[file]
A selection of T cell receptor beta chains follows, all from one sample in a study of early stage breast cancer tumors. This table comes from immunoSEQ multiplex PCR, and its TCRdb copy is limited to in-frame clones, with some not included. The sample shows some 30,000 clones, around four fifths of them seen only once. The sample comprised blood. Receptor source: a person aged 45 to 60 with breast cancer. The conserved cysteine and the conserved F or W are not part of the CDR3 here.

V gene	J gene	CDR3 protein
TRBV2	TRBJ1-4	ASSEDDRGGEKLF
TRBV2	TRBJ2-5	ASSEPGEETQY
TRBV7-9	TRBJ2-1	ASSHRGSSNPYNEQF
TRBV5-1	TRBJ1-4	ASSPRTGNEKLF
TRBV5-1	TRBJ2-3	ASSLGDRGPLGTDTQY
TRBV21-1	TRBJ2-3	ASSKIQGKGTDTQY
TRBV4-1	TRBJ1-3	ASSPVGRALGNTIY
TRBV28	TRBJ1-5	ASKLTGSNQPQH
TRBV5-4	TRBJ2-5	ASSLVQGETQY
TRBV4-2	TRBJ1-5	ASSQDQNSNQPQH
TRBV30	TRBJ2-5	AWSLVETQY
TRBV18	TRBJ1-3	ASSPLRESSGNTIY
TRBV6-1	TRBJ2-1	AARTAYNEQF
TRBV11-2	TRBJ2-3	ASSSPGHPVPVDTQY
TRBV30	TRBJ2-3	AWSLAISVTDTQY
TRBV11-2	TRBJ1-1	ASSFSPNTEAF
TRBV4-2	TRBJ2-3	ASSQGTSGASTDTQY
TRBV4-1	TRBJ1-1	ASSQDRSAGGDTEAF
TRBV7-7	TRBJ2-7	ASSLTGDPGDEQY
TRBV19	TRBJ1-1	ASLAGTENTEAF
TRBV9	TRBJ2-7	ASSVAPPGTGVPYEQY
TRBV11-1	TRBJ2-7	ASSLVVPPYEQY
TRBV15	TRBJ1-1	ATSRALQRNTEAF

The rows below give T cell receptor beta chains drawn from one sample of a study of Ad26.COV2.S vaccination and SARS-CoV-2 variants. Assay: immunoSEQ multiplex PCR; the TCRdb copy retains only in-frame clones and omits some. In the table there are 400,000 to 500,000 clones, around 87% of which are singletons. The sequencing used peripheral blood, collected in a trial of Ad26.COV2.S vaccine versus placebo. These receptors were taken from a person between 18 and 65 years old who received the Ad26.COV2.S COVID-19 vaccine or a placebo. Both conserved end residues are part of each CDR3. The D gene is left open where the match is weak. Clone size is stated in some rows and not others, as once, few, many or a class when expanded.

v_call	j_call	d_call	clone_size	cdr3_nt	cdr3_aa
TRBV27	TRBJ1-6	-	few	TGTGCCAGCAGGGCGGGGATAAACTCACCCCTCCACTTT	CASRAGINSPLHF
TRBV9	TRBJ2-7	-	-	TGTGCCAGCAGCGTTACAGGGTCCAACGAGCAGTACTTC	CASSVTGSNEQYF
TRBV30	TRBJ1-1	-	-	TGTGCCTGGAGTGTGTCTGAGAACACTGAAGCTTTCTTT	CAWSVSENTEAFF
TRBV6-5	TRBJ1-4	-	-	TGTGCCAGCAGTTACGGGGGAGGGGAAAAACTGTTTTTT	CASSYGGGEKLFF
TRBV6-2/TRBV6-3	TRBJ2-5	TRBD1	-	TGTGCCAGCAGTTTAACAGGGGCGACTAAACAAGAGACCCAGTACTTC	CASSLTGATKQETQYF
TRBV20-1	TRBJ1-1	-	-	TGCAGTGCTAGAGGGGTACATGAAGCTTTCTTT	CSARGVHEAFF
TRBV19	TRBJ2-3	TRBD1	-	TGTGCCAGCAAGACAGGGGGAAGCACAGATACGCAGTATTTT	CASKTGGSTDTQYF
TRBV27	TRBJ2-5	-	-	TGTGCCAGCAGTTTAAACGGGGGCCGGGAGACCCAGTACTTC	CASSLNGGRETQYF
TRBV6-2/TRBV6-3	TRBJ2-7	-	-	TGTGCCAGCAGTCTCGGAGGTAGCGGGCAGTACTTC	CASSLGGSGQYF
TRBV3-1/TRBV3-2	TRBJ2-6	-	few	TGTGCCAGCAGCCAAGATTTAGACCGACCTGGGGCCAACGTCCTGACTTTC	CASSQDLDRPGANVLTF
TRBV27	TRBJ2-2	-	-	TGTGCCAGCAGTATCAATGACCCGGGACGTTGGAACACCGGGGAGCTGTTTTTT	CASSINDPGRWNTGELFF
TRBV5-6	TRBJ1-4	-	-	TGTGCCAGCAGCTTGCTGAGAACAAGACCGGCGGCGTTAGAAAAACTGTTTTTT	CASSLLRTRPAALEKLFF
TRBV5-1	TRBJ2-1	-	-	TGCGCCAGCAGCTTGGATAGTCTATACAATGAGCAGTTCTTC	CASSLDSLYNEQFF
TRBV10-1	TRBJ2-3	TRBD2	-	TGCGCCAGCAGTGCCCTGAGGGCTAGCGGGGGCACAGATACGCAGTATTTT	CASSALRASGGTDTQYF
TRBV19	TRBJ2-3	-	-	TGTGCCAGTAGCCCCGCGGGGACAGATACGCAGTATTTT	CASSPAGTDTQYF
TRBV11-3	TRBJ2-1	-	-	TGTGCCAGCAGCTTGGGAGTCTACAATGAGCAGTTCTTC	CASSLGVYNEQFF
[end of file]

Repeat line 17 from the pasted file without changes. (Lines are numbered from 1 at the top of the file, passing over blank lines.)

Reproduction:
TRBV30	TRBJ2-3	AWSLAISVTDTQY